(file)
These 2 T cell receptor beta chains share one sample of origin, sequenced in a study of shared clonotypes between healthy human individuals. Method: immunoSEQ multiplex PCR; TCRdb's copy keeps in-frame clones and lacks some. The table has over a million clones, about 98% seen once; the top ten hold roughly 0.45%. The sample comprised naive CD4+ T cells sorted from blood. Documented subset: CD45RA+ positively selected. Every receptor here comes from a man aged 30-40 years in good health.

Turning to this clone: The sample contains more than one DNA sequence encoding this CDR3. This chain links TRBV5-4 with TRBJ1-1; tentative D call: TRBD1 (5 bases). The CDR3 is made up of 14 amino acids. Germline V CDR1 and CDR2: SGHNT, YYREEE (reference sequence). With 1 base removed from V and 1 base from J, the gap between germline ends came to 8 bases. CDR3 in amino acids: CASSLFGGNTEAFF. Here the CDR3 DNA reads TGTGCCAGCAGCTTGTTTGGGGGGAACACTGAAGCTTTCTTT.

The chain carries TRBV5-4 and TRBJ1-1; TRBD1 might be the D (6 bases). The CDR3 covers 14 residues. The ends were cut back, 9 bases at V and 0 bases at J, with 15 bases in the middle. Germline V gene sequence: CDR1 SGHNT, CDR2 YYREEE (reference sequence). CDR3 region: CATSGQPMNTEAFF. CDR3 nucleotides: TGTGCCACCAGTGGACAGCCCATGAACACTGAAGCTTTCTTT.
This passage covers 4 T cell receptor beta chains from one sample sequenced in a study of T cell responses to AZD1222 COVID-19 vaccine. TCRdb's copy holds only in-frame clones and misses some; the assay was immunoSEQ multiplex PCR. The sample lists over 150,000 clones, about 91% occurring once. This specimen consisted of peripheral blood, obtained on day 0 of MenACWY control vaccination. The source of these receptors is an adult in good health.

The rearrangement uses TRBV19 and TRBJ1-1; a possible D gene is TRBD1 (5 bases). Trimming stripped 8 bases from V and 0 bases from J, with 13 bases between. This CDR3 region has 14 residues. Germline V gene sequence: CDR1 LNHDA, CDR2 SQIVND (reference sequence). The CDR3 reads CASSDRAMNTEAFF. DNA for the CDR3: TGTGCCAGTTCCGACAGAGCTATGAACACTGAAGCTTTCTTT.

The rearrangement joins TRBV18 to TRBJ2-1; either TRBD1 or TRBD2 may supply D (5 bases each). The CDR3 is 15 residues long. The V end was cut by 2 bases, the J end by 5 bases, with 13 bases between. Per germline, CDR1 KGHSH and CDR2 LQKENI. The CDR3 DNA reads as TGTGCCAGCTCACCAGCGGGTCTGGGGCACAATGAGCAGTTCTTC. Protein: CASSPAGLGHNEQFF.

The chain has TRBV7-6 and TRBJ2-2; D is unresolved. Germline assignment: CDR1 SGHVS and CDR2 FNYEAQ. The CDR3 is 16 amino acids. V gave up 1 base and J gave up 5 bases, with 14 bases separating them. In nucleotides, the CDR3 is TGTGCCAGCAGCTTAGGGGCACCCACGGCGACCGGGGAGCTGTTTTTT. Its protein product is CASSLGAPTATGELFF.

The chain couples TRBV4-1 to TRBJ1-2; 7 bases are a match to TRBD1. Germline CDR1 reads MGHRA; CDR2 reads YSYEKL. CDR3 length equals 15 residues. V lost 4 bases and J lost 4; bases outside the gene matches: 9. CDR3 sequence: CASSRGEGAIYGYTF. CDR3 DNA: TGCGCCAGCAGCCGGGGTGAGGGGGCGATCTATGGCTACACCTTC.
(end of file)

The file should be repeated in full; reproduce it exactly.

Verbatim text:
These 2 T cell receptor beta chains share one sample of origin, sequenced in a study of shared clonotypes between healthy human individuals. Method: immunoSEQ multiplex PCR; TCRdb's copy keeps in-frame clones and lacks some. The table has over a million clones, about 98% seen once; the top ten hold roughly 0.45%. The sample comprised naive CD4+ T cells sorted from blood. Documented subset: CD45RA+ positively selected. Every receptor here comes from a man aged 30-40 years in good health.

Turning to this clone: The sample contains more than one DNA sequence encoding this CDR3. This chain links TRBV5-4 with TRBJ1-1; tentative D call: TRBD1 (5 bases). The CDR3 is made up of 14 amino acids. Germline V CDR1 and CDR2: SGHNT, YYREEE (reference sequence). With 1 base removed from V and 1 base from J, the gap between germline ends came to 8 bases. CDR3 in amino acids: CASSLFGGNTEAFF. Here the CDR3 DNA reads TGTGCCAGCAGCTTGTTTGGGGGGAACACTGAAGCTTTCTTT.

The chain carries TRBV5-4 and TRBJ1-1; TRBD1 might be the D (6 bases). The CDR3 covers 14 residues. The ends were cut back, 9 bases at V and 0 bases at J, with 15 bases in the middle. Germline V gene sequence: CDR1 SGHNT, CDR2 YYREEE (reference sequence). CDR3 region: CATSGQPMNTEAFF. CDR3 nucleotides: TGTGCCACCAGTGGACAGCCCATGAACACTGAAGCTTTCTTT.
This passage covers 4 T cell receptor beta chains from one sample sequenced in a study of T cell responses to AZD1222 COVID-19 vaccine. TCRdb's copy holds only in-frame clones and misses some; the assay was immunoSEQ multiplex PCR. The sample lists over 150,000 clones, about 91% occurring once. This specimen consisted of peripheral blood, obtained on day 0 of MenACWY control vaccination. The source of these receptors is an adult in good health.

The rearrangement uses TRBV19 and TRBJ1-1; a possible D gene is TRBD1 (5 bases). Trimming stripped 8 bases from V and 0 bases from J, with 13 bases between. This CDR3 region has 14 residues. Germline V gene sequence: CDR1 LNHDA, CDR2 SQIVND (reference sequence). The CDR3 reads CASSDRAMNTEAFF. DNA for the CDR3: TGTGCCAGTTCCGACAGAGCTATGAACACTGAAGCTTTCTTT.

The rearrangement joins TRBV18 to TRBJ2-1; either TRBD1 or TRBD2 may supply D (5 bases each). The CDR3 is 15 residues long. The V end was cut by 2 bases, the J end by 5 bases, with 13 bases between. Per germline, CDR1 KGHSH and CDR2 LQKENI. The CDR3 DNA reads as TGTGCCAGCTCACCAGCGGGTCTGGGGCACAATGAGCAGTTCTTC. Protein: CASSPAGLGHNEQFF.

The chain has TRBV7-6 and TRBJ2-2; D is unresolved. Germline assignment: CDR1 SGHVS and CDR2 FNYEAQ. The CDR3 is 16 amino acids. V gave up 1 base and J gave up 5 bases, with 14 bases separating them. In nucleotides, the CDR3 is TGTGCCAGCAGCTTAGGGGCACCCACGGCGACCGGGGAGCTGTTTTTT. Its protein product is CASSLGAPTATGELFF.

The chain couples TRBV4-1 to TRBJ1-2; 7 bases are a match to TRBD1. Germline CDR1 reads MGHRA; CDR2 reads YSYEKL. CDR3 length equals 15 residues. V lost 4 bases and J lost 4; bases outside the gene matches: 9. CDR3 sequence: CASSRGEGAIYGYTF. CDR3 DNA: TGCGCCAGCAGCCGGGGTGAGGGGGCGATCTATGGCTACACCTTC.